In Peoria, his hometown, there is now a new museum where you can view the vestments he wore at St. Patrick’s, the crucifix that hung on his TV set and many other artifacts. If you visit, be sure to get the Sheen coloring book and holy card. With prior arrangement, a tour of the cathedral, which is a short walk away, can be arranged. (You may also request the coloring book by mail, The Archbishop Fulton John Sheen Foundation, 419 NE Madison Ave, Peoria, IL 61603, or via email

If you are closer to the Big Apple, Sheen is interned in the crypt under the main altar at St. Patrick’s Cathedral in Manhattan. There is a kneeler at the top of the steps to the crypt where you can pray. Special arrangements need to be made to visit the tomb directly. (Contact the Director of Volunteers and Cathedral Tours  at 212.355.2749 ext. 829.)

Our son and my husband in the crypt at St. Patrick’s, New York in 2009.

If you’re the crafty sort, Katie at ‘Look To Him and Be Radiant’ has a great tutorial on a Fulton Sheen lapbook.  In fact she’s got a whole page of information including coloring pages and a curriculum she’s designed to teach children about ‘her friend Fulton.’

Often, saints have particular meals or libations assigned to celebrations of their feast. But according to Sheens niece in this wonderful article, Sheen had stomach trouble since childhood and didn’t eat much. But in honor of his NYC resting place, perhaps a bagel, Coney Island hotdog or bowl of Manhattan clam chowder? Or maybe a bright red marinara or wine in honor of his famous cape. But one things for sure, don’t serve chicken.  (Read Sheen’s niece to find out why.)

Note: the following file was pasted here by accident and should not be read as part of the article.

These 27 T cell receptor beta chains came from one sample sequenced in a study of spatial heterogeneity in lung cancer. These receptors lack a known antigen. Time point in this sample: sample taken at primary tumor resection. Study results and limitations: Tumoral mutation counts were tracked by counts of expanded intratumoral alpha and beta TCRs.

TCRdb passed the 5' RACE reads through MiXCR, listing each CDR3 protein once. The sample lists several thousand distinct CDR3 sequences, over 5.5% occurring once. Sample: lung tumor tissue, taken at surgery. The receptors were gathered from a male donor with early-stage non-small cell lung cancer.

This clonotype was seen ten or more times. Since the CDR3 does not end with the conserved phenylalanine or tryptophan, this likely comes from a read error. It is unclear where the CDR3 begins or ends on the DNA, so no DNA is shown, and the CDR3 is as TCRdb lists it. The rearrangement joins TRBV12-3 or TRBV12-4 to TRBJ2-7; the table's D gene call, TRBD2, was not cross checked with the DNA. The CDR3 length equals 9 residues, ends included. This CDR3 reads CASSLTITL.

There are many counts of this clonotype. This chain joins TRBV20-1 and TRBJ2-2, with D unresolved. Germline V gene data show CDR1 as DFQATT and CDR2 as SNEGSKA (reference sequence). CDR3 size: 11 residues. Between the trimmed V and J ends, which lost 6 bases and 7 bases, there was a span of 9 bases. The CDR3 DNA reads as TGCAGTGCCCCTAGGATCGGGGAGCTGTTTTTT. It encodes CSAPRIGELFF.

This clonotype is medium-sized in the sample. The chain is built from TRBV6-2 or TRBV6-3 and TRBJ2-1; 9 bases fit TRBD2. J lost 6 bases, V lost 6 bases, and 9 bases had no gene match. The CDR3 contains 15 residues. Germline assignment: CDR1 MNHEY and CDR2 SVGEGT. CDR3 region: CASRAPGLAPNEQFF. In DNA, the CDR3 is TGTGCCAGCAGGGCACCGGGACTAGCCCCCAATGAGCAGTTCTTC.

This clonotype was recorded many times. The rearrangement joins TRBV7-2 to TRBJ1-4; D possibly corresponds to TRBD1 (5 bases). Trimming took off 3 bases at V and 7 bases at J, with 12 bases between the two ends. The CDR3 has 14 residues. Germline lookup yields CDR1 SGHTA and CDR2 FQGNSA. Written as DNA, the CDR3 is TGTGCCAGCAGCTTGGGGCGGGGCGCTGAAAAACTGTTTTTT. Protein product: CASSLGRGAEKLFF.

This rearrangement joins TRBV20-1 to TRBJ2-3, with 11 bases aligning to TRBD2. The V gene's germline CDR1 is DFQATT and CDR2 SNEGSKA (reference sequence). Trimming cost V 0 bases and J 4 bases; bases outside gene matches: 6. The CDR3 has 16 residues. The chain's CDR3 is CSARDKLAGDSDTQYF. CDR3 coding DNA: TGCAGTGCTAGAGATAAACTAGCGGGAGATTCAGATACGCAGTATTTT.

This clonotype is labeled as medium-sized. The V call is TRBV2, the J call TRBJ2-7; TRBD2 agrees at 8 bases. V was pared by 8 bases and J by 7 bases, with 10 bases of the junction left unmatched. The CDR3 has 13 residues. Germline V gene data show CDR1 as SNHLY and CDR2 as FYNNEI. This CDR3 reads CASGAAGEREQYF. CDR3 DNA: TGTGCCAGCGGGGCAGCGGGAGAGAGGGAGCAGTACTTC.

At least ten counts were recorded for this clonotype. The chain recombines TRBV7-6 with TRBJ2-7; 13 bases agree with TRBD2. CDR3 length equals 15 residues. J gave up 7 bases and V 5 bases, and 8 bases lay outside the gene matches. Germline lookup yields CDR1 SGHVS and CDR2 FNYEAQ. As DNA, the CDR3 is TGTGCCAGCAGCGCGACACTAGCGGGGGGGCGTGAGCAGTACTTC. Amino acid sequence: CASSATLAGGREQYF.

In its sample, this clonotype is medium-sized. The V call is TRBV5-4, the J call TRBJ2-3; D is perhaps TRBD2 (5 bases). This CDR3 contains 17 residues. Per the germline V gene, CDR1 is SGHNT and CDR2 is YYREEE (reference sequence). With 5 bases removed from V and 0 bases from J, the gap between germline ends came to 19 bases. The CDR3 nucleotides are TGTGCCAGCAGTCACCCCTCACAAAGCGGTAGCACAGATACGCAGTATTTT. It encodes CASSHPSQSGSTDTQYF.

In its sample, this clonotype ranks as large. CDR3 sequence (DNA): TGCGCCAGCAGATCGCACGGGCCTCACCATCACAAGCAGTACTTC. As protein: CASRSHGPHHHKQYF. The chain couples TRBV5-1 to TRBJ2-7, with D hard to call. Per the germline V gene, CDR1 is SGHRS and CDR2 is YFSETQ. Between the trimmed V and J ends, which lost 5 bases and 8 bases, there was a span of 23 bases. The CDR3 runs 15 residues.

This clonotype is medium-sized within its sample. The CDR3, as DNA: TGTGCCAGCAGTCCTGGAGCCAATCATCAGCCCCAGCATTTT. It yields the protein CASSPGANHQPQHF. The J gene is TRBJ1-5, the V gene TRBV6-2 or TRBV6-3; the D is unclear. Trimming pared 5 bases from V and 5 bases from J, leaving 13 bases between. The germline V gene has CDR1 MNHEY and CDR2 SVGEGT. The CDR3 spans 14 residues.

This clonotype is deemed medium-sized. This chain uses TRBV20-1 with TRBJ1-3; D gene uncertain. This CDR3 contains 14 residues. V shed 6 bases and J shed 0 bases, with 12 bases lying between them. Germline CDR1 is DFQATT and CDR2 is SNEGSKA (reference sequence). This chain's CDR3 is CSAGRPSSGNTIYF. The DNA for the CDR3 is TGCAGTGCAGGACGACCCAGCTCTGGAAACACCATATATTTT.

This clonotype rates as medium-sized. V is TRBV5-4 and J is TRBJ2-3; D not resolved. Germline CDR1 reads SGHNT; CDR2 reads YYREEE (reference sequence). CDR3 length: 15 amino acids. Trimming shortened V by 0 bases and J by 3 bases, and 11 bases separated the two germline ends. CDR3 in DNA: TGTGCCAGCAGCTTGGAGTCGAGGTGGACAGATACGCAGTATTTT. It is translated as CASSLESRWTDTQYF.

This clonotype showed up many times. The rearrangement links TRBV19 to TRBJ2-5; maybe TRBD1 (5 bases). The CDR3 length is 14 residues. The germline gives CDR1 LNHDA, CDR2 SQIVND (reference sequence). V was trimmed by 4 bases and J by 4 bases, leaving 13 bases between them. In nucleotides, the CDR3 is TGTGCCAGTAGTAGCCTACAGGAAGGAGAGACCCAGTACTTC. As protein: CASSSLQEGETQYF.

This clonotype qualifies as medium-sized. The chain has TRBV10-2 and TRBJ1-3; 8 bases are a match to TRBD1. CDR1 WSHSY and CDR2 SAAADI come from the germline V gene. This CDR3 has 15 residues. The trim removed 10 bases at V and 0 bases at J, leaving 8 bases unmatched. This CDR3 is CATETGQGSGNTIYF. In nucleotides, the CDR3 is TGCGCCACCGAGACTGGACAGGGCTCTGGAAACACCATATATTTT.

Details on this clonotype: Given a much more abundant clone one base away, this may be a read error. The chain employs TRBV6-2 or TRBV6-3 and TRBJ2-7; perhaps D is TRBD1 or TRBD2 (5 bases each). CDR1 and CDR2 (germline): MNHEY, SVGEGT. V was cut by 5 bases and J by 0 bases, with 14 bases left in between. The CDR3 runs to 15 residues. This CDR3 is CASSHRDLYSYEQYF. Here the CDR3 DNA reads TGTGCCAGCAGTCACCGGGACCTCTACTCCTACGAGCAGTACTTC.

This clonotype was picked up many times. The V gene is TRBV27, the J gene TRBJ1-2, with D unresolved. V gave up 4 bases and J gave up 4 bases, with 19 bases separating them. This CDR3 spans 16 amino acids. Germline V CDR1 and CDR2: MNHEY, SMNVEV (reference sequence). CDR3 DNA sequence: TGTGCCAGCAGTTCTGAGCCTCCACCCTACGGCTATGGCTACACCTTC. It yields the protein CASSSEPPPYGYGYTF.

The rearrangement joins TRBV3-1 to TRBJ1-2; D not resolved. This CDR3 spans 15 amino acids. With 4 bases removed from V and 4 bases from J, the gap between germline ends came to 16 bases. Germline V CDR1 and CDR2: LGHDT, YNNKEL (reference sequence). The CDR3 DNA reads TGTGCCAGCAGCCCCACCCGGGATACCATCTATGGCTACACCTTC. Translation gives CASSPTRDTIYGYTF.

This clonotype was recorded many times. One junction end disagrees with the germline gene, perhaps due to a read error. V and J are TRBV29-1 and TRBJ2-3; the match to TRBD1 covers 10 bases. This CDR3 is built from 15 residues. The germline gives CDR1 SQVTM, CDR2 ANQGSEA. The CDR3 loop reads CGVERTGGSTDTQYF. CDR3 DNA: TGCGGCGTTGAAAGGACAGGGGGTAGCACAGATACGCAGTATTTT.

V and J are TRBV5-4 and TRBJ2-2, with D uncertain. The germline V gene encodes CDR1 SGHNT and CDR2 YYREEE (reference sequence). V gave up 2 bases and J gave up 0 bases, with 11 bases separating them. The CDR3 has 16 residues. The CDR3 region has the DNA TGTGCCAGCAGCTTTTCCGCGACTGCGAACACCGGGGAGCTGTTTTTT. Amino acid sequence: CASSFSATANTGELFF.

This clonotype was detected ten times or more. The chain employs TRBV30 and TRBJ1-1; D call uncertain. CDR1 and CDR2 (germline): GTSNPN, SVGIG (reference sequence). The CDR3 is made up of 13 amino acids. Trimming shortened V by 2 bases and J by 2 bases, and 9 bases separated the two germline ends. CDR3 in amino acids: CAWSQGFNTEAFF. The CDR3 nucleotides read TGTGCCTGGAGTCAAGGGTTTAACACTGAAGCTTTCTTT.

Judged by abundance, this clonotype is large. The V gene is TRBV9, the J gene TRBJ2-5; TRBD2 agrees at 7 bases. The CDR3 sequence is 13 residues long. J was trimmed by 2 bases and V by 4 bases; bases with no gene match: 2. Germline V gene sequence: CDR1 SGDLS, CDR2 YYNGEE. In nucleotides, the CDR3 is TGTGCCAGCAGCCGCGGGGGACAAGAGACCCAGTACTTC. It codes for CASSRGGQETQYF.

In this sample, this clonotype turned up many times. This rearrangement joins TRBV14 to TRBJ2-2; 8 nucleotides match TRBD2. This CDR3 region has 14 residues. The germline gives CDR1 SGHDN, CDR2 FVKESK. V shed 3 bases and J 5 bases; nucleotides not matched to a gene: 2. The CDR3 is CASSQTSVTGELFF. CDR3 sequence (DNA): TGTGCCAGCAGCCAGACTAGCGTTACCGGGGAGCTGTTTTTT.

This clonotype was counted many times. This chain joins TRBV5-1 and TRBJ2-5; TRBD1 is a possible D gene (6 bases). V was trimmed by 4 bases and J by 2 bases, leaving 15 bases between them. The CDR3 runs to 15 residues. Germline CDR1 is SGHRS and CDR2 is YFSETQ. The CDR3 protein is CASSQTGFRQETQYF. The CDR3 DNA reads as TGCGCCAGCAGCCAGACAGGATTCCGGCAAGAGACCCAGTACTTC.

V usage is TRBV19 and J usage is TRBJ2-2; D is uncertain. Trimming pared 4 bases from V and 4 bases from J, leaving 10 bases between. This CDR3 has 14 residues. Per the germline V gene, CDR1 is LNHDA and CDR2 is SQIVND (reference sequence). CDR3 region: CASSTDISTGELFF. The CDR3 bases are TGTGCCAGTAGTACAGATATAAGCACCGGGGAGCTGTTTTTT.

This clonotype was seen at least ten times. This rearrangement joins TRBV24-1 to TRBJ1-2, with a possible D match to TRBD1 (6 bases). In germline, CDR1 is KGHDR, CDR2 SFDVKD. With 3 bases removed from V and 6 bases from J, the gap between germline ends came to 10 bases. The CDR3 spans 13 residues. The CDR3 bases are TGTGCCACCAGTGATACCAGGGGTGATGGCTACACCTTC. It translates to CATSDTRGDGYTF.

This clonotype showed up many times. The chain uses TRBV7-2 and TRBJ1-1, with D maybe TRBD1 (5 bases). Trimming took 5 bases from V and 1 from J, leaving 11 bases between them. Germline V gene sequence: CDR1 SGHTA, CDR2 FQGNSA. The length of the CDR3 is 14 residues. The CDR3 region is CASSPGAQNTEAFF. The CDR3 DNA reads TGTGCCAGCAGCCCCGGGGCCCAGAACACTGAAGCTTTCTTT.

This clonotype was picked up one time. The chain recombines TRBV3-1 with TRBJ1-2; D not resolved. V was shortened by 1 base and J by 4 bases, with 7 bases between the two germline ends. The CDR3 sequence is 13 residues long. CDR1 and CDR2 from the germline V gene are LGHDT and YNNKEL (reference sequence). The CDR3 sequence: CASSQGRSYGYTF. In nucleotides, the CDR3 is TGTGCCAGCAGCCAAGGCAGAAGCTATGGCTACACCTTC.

So between the Jesse tree ornaments and St. Lucy buns, I invite you to make time for one of the 20th centuries greatest Catholics. Sheen has made it easy for us by leaving so much wonderful material to pull from. Be the first generation to celebrate what will hopefully become as widely loved a feast as any in December.

And now please join me in praying the second day of novena for Sheen's canonization.

Novena Day 3
“In every friendship hearts grow and entwine themselves together, so that the two hearts seem to make only one heart with only a common thought. That is why separation is so painful; it is not so much two hearts separating, but one being torn asunder.” Archbishop Fulton J. Sheen

Lord, help me to see you in others like Fulton Sheen did so I can become one with them as we will all be one in heaven. Help me to realize that separation from You means an empty heart for me.

Prayer of Canonization, Our Father, Hail Mary, Glory Be

Prayer of Canonization
Father, source of all holiness, You raise up within the Church in every age men and women who serve with heroic love and dedication. You have blessed Your Church through the life and ministry of Your faithful servant, Archbishop Fulton J. Sheen. He has written and spoken well of Your Divine Son, Jesus Christ, and was a true instrument of the Holy Spirit in touching the hearts of countless people.

If it be according to your Will, for the honor and glory of the Most Holy Trinity and for the salvation of souls, we ask You to move the Church to proclaim him a saint. We ask this prayer through Jesus Christ, our Lord. Amen


  1. Loving this Bonnie. Thanks for making the novena tie-in so well. Your posts are my daily reminder!

  2. I heard about SMA on a different blog, but I've been cautious as to support their cause since it sounded as though the family advocated for gene therapy and selective abortions. It's nice to know there are families out there who believe in the true gift of life and trusting God's work in their lives. Thanks for sharing!

    1. Lauren, the four charities I'm running for give money directly to families raising a child, or children, with SMA. I struggle myself with giving to larger charities who focus on research, knowing full well they support embryonic stem cell research in addition to the problems you mention. I feel like #35K4SMA was the best way to give back to the SMA community without compromising my Catholic principles.